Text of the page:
Mumbai: Tata Motors Ltd and Ashok Leyland Ltd reported strong truck and bus sales in October because of an increase in construction activity that boosted demand for tippers.
Enforcement of an overloading ban in the states of Uttar Pradesh, Madhya Pradesh and Bihar also helped in increasing sales, said executives at the firms.
The demand for new trucks is mostly from owners who are replacing their older vehicles, said Mahantesh Sabarad, an analyst at Fortune Equity Brokers Ltd. “Most are staying clear of augmenting their fleets.” Moreover, relatively steady freight rates or truck rentals are also discouraging transporters to add to their fleet size.
Sales at Tata Motors, India’s biggest truck maker, gained 13% to 38,714 units in October from a year earlier.
Truck makers had sold fewer trucks and buses in October last year as fleet operators advanced their purchases to avoid the impact of an increase in prices of some models. Most manufacturers were forced to raise prices last year as they introduced models which could meet the new emission norms —Bharat Stage 3.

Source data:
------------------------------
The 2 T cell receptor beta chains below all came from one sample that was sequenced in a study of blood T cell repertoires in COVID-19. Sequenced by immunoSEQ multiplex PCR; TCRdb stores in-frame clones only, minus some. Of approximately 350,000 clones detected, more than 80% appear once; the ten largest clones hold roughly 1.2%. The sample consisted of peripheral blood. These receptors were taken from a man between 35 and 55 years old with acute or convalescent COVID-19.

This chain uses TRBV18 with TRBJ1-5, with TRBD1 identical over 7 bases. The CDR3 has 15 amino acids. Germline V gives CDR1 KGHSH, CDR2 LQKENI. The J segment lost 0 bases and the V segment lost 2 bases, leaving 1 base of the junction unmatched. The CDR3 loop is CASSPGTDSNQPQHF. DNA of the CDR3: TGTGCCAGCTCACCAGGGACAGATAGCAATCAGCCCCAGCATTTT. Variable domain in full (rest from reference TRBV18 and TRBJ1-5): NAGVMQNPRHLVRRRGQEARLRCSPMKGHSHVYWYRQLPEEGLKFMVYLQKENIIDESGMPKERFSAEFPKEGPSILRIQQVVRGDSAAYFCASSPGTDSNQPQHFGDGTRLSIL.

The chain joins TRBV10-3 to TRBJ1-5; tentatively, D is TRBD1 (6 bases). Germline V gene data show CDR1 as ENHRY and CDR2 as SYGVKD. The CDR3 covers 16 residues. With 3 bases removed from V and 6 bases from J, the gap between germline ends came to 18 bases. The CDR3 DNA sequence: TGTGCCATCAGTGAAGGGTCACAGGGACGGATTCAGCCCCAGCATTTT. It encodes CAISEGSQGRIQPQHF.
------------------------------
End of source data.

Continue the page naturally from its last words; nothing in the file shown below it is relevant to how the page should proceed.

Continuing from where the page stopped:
“The market has been steady despite a negative sentiment,” said Ravi Pisharody, president, commercial vehicles at Tata Motors. He said overall sales have been led by tippers, following a pick-up in construction activity, even as the industry has seen a slower offtake by the cargo segment.
“The tippers have grown much faster given non-availability of such vehicles last year resulting in pent-up demand, a good replacement demand and healthy road construction activity.” said Sridhar Chandrasekhar, head of CRISIL Research. Sales of Tata Motors’ light-commercial vehicles, however, expanded only 6%. The slower expansion was because the company lost production of at least 5,000 to 6,000 units at its Pantnagar factory in Uttarakhand, Pisharody said. Communal tension forced companies to shut factories in that area.
Ashok Leyland Ltd, the country’s second largest truck and bus maker, reported sales rose to 5,100 units from a year ago.
Sales at Delhi-based Eicher Motors rose 28% to 4,205 units, the company said in a statement. More than 90% of the trucks and buses in India are bought on credit. With the Reserve Bank of India increasing the rates for the 13th time since March 2010, loan rates for bus and truck purchases have steadily risen.
Shriram Transport Finance Co. Ltd, the largest financier of second-hand truck purchases, increased loan rates by 50 basis points in October alone. One basis point is 0.01%.
Overall demand for loans has been muted over the last five to six months, said Umesh Rawankar, deputy managing director at the firm.